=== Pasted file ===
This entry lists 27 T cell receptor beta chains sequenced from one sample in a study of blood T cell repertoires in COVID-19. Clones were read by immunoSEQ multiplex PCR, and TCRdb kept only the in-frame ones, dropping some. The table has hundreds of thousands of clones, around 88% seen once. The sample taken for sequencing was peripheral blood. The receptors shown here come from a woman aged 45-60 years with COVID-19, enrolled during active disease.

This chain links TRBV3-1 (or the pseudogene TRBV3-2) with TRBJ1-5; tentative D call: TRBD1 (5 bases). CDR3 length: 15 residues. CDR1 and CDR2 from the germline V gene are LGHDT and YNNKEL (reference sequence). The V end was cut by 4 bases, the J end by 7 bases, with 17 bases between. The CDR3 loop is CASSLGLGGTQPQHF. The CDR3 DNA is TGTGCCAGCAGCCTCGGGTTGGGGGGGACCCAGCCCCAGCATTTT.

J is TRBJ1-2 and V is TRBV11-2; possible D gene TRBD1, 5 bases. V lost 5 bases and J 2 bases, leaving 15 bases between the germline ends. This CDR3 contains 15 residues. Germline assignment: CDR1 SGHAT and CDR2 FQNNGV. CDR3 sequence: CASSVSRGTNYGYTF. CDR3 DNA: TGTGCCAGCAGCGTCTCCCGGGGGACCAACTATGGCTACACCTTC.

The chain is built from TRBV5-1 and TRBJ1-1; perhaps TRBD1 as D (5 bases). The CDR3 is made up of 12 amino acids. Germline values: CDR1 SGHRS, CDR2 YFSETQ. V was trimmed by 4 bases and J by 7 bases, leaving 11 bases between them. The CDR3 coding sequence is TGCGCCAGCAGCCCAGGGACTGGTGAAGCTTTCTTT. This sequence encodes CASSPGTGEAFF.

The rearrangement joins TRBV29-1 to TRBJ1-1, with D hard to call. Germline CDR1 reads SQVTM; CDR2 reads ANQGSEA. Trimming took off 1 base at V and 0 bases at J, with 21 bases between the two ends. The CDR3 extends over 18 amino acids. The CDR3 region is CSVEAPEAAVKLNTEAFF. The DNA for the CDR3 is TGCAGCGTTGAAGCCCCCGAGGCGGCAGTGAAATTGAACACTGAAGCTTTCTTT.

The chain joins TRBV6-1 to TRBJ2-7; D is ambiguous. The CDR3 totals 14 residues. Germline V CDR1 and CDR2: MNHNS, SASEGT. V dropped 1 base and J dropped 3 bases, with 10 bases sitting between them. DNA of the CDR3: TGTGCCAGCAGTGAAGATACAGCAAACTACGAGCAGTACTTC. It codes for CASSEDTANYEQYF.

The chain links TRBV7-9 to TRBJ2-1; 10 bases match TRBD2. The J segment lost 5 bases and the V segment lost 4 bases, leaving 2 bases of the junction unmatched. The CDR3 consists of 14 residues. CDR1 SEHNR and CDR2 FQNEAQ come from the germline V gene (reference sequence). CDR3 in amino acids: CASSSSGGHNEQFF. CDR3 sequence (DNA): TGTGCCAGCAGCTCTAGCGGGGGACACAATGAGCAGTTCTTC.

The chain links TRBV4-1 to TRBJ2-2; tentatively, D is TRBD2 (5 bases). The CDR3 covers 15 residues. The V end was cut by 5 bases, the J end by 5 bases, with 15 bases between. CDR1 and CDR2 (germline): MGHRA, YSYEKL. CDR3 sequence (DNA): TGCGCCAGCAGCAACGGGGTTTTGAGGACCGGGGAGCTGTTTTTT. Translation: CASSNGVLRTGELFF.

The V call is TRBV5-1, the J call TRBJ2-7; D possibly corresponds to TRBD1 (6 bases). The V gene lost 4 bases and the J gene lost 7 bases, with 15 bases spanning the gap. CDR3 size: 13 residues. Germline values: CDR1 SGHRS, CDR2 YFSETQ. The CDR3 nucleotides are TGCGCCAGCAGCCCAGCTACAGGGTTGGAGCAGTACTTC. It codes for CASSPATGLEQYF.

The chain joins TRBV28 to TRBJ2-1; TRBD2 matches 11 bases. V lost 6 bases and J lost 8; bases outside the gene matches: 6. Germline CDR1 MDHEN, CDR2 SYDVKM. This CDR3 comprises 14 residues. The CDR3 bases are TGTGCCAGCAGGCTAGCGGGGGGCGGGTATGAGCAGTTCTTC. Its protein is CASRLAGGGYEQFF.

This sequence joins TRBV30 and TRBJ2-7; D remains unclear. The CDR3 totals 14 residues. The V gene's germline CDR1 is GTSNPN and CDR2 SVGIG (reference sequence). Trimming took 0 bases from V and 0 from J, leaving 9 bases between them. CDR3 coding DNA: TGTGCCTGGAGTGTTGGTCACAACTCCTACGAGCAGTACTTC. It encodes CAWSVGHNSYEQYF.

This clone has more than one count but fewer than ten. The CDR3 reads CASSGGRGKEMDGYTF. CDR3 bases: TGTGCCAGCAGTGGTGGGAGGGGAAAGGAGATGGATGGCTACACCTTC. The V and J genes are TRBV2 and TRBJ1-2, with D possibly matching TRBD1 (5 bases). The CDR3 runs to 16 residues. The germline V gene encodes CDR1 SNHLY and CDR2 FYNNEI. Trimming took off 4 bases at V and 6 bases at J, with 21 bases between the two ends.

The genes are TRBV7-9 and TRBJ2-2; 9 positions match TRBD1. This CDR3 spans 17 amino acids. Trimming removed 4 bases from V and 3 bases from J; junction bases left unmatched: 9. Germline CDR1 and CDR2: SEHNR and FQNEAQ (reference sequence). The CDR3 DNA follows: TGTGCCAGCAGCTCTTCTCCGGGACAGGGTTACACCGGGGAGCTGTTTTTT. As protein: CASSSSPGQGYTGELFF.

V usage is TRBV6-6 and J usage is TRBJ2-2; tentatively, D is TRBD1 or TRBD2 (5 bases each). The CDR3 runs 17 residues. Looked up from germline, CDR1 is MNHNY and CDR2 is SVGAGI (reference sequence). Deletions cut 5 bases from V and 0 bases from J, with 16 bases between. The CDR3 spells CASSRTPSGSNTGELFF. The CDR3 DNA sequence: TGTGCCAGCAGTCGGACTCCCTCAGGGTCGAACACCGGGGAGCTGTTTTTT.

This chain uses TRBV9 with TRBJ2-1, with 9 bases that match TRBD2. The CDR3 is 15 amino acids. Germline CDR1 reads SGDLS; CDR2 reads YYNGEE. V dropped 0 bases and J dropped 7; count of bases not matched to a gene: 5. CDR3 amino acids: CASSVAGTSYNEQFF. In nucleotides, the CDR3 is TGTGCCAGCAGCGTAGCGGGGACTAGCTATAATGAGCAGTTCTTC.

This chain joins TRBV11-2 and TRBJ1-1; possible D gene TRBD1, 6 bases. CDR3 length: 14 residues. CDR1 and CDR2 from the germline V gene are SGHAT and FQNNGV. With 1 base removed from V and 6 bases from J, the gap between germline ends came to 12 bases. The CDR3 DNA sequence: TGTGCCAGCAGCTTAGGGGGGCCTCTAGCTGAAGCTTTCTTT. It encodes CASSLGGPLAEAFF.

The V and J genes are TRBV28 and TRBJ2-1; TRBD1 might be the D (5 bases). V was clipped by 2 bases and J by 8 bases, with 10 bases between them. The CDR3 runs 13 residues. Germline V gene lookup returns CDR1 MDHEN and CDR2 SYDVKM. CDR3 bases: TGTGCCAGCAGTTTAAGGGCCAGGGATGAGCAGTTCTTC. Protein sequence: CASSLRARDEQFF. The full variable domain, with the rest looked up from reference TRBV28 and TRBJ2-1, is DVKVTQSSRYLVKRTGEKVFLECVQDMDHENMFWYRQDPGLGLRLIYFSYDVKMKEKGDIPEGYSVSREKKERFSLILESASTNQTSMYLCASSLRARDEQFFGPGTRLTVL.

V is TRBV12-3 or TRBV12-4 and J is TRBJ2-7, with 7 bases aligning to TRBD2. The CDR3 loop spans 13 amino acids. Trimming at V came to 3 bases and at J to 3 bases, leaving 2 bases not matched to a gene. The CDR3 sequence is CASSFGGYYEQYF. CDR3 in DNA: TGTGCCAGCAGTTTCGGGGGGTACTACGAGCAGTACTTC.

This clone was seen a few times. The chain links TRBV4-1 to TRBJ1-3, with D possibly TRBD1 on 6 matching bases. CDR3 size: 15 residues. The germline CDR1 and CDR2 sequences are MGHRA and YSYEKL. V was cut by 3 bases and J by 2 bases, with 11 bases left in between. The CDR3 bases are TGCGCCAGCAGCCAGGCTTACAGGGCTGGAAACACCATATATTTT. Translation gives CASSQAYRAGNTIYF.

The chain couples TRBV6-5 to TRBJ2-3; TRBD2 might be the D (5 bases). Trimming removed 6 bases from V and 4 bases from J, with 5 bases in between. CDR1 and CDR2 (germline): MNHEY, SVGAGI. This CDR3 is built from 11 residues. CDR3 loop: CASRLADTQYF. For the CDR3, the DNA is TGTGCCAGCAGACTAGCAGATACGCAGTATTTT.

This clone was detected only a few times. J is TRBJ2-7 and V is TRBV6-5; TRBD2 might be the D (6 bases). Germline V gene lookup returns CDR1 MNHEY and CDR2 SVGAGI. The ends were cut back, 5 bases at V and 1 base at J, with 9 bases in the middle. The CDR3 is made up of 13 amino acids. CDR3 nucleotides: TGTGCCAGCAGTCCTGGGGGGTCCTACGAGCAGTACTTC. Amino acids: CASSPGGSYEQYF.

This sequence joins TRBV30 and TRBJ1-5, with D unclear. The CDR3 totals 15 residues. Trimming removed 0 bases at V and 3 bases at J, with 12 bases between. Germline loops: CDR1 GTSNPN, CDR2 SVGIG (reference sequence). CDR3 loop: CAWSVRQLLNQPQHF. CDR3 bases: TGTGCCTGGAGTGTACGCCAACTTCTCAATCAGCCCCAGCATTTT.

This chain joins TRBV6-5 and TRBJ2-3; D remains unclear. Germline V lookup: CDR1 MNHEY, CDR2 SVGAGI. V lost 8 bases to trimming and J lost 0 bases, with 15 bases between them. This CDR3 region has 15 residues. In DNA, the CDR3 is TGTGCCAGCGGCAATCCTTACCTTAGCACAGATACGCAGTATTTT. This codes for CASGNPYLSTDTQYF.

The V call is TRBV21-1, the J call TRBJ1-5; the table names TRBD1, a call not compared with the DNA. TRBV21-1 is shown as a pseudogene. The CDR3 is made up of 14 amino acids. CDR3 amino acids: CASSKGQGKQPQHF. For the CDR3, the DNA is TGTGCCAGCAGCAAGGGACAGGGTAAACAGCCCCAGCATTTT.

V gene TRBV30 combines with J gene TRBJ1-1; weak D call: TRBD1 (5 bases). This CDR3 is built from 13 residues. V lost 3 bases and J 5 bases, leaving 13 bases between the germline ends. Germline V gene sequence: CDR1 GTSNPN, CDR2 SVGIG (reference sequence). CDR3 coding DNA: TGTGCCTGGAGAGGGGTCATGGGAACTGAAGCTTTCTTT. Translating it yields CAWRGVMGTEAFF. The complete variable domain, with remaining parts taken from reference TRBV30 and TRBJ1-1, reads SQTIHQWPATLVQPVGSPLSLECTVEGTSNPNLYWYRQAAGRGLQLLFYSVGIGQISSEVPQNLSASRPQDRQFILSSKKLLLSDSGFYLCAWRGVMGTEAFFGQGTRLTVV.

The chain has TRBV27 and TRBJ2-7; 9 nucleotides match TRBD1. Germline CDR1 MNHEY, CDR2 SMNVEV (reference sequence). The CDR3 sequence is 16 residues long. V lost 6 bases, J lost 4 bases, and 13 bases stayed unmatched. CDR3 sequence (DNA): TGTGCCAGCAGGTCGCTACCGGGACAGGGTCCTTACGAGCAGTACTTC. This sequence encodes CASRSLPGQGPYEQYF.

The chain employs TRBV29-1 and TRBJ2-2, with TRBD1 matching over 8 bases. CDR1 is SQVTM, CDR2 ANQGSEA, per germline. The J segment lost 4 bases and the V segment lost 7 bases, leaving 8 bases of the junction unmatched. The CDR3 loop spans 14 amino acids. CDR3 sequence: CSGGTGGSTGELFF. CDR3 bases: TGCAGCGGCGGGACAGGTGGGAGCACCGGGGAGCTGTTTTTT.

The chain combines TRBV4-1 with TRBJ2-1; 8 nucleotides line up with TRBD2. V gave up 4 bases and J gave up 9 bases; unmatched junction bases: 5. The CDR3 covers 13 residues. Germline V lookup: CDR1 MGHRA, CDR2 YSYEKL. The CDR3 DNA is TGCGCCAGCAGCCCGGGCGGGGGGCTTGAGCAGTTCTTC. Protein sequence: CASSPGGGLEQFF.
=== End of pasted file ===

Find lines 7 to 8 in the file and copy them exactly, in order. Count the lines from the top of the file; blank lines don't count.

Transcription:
The chain links TRBV7-9 to TRBJ2-1; 10 bases match TRBD2. The J segment lost 5 bases and the V segment lost 4 bases, leaving 2 bases of the junction unmatched. The CDR3 consists of 14 residues. CDR1 SEHNR and CDR2 FQNEAQ come from the germline V gene (reference sequence). CDR3 in amino acids: CASSSSGGHNEQFF. CDR3 sequence (DNA): TGTGCCAGCAGCTCTAGCGGGGGACACAATGAGCAGTTCTTC.

The chain links TRBV4-1 to TRBJ2-2; tentatively, D is TRBD2 (5 bases). The CDR3 covers 15 residues. The V end was cut by 5 bases, the J end by 5 bases, with 15 bases between. CDR1 and CDR2 (germline): MGHRA, YSYEKL. CDR3 sequence (DNA): TGCGCCAGCAGCAACGGGGTTTTGAGGACCGGGGAGCTGTTTTTT. Translation: CASSNGVLRTGELFF.